We are attempting to characterise and quantify the effects of various diseases on the retina. Primarily we are interested in glaucoma and diabetes, as they give rise to the most easily observed changes and are significant causes of loss of vision.
The images are characterised by:
Glaucoma is the major cause of loss of sight in the registered blind population. It is characterised by raised intra-ocular pressure (IOP) caused by blockages in structures around the lens preventing vitreous humour leaking out as it should. Without treatment nerve damage occurs at the optic nerve head which has the effect of creating areas of low vision. These are randomly shaped and randomly positioned over the retina and are often not noticed by the patient until the vision loss is quite severe, and irreversible.
Diagnosis of glaucoma is by
Once diagnosed, glaucoma can be treated with eye drops, or surgery if these are ineffective. Either way, frequent and regular monitoring is required.
This project is concerned with producing software tools to aid in the automated diagnosis and monitoring of the disease. These are tasks which are presently done by an expert viewing images of the optic nerve head, such as these healthy and diseased eyes. (The images are negatives.)
Several years ago, a student assessed the consistency of experts in drawing the optic nerve boundary. He sent ten experts ten images each to analyse, they returned ten slightly different results. His conclusion was that accuracy is impossible because we all define the boundary differently, but consistency is paramount.
Click an image to enlarge
The images show the region of the retina where nerve fibres and blood vessels pass through the eye, i.e. the blind spot. In a normal, healthy eye, the nerve head region is approximately circular. In an eye effected by glaucoma, nerve damage results in a change to a more irregular shape.
Identifying the structures is difficult as they are indistinct, of lower contrast than and partially obscured by blood vessels.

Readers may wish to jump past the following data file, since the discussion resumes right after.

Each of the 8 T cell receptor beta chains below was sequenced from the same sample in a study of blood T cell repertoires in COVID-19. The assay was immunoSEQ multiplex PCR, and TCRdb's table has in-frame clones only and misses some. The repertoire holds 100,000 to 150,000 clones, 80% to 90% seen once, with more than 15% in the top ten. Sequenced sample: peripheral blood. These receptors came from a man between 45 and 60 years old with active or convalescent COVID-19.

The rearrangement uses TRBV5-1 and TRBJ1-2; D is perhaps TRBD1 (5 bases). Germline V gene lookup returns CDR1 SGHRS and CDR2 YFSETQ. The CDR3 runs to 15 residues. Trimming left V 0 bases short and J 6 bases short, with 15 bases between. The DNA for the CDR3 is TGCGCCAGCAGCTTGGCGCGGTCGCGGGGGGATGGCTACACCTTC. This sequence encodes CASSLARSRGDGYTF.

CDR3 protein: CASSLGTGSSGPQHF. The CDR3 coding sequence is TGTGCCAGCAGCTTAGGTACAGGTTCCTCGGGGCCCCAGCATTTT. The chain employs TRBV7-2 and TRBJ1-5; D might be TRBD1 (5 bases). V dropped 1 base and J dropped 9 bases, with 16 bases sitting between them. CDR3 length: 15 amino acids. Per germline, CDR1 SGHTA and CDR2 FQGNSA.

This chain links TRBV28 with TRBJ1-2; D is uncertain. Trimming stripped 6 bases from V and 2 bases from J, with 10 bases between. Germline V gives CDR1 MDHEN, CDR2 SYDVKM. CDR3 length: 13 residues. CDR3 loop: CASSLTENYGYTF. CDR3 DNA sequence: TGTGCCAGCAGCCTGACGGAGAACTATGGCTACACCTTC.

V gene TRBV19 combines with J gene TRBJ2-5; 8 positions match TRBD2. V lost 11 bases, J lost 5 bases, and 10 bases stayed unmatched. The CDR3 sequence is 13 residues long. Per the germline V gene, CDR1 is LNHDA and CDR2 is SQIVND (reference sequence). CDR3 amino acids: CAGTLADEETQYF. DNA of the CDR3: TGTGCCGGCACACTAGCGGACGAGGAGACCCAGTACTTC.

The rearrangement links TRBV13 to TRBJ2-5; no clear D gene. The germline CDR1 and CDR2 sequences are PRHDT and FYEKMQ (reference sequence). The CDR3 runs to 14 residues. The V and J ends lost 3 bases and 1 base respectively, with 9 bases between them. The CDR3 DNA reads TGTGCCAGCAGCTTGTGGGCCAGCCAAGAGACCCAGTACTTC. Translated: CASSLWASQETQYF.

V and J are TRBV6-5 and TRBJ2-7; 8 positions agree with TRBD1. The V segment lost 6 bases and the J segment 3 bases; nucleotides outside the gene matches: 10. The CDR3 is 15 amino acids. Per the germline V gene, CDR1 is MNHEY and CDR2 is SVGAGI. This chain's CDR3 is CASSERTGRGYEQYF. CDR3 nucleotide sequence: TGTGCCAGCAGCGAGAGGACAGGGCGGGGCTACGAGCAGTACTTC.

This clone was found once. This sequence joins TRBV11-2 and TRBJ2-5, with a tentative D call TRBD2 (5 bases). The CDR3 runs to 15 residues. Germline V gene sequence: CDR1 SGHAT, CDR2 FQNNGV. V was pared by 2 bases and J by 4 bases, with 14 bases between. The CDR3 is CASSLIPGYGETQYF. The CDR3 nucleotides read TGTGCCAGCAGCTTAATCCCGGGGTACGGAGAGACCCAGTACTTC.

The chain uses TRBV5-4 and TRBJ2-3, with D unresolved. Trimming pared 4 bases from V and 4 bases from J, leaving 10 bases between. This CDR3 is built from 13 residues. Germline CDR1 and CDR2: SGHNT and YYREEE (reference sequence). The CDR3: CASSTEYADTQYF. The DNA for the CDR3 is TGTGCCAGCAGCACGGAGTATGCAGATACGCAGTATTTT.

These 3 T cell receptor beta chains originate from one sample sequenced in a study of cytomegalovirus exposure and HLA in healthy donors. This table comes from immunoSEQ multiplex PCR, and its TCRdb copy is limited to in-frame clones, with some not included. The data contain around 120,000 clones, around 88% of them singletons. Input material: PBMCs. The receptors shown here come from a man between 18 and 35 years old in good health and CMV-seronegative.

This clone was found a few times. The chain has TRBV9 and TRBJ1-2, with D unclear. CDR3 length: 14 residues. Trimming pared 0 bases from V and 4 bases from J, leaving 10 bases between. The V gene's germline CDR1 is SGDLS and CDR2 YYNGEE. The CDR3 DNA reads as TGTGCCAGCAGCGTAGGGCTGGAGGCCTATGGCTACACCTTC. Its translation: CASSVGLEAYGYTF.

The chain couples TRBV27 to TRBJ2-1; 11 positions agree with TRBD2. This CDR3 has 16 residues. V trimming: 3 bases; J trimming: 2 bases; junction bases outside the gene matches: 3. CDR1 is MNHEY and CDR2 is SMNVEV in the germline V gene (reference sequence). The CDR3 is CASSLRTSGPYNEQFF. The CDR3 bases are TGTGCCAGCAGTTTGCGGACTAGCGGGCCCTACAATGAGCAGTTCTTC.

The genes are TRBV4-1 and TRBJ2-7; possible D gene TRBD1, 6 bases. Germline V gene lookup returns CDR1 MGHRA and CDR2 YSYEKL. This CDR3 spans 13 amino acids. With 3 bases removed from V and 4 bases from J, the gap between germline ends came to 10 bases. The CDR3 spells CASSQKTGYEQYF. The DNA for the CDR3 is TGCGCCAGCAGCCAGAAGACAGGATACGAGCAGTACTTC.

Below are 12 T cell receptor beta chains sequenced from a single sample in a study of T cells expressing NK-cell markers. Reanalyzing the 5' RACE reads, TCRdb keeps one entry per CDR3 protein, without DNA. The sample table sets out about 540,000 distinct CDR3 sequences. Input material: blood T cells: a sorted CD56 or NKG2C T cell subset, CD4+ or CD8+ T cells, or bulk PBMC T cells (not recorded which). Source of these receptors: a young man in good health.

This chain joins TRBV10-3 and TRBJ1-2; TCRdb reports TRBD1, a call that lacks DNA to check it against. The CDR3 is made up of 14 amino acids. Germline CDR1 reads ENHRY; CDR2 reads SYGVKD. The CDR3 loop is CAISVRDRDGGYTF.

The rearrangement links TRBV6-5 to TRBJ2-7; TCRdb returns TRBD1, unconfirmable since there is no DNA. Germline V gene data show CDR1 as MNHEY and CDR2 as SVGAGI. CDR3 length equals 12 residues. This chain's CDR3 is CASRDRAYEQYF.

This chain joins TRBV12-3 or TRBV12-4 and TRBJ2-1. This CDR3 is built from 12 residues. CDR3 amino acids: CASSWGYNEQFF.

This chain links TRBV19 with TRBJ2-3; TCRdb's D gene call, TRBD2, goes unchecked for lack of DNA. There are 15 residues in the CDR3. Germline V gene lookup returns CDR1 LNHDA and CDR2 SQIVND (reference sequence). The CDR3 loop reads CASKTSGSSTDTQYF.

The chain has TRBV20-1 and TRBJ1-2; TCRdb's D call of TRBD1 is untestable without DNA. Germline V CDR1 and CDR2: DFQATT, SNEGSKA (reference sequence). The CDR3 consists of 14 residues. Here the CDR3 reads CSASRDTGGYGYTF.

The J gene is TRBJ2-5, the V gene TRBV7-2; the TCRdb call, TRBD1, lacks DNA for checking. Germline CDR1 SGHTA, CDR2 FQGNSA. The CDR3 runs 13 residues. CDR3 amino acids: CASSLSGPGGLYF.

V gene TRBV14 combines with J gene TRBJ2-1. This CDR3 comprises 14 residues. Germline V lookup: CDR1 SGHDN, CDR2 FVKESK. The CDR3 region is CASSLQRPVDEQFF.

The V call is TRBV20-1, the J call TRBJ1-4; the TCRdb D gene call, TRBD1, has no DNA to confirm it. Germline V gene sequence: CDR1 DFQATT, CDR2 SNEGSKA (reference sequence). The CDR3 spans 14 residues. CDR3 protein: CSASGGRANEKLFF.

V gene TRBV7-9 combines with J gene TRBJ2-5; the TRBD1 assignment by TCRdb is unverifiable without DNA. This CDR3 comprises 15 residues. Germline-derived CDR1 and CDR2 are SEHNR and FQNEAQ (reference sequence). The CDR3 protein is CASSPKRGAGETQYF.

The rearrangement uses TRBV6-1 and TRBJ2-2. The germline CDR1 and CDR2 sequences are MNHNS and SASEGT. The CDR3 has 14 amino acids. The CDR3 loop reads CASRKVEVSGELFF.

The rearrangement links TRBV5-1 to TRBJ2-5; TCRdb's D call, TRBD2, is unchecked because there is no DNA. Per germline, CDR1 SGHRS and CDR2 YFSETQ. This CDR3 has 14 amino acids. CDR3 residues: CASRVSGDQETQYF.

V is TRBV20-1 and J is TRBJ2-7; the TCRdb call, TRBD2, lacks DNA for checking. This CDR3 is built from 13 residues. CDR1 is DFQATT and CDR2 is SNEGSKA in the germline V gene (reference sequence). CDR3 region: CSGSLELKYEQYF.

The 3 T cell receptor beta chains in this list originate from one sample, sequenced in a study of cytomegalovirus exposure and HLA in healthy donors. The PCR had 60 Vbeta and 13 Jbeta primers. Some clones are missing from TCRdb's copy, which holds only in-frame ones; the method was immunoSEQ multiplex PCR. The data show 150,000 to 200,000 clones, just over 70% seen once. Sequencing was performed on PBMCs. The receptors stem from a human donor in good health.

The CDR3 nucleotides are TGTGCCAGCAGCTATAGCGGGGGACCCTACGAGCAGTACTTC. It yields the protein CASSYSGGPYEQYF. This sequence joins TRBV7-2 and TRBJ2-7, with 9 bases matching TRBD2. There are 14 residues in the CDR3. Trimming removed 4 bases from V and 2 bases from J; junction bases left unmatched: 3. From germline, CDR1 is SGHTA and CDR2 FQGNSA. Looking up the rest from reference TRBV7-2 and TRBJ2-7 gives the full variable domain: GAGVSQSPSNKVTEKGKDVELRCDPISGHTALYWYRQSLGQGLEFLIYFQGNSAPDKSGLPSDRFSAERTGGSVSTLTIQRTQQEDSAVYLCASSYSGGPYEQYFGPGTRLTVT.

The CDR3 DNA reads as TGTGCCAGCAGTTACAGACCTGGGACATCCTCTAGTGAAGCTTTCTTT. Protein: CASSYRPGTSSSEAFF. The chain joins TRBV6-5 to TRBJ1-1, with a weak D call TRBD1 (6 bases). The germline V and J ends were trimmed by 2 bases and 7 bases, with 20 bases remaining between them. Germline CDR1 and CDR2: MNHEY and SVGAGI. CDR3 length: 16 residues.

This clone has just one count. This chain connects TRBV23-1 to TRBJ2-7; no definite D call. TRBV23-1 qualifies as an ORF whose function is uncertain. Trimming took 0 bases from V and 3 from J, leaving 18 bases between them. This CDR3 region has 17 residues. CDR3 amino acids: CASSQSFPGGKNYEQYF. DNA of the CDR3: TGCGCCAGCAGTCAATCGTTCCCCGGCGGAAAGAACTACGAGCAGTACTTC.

Our initial work resulted in a semi automatic method of identifying the nerve head boundaries. It worked by asking the user to indicate the approximate location of the boundary in a median filtered version of the image. The software moves the user's points to a consistent location on the boundary. It also inserts additional points by interpolation. The boundary between the points is tracked. The work was presented at the American Academy of Optometrists Biennial Meeting in Europe in 1994 and at the 2nd Internet World Congress on Biomedical Science.
A major disadvantage of this approach is its sensitivity to the user's initial selection of points. The intra observer variability in the latest version is in the order of 4 % (in a normal eye, the variability is typically 8% and in a diseased eye 4%). This may be reduced to zero by automating the boundary point idetification.
We have worked on multiresolution methods incorporating the wavelet transform and steerable difference of Gaussian filters to enhance the images.
We have described in a 1999 paper how a dynamic contour (snake) may be shrunk onto the boundaries in the optic nerve head. The dynamic contour requires that the image is enhanced to increase the contrast between the nerve head and the retinal regions. The snake can then shrink reliably onto the boundary.
Click the image to enlarge
We are currently investigating how the texture (if any) in the image is correlated with the anatomy. More examples will follow in due course.
Diabetes affects the circulatory system as vessaels become porous and leak blood and other fluids into retinal tissue. This is characterised by changes to the appearance, where blood or lipids congeal. Unless controlled, the illness can, and does, lead to vision loss. The incidence of heart attack, stroke and reanl disease is also higher than average in diabetics since these are complications caused by by the compromised circulatory system.
There is a school of thought that suggests that there may be a relationship between retinal appearance and the incidence of heart attack and stroke since they may be causally related.
More info to follow in due course.
We are currently investigating BRIEF (Binary Robust Independent Elementary Feature) as a tool for assessing texture.
Results will be posted as they become available.
This work has been partially funded by the International Glaucoma Association.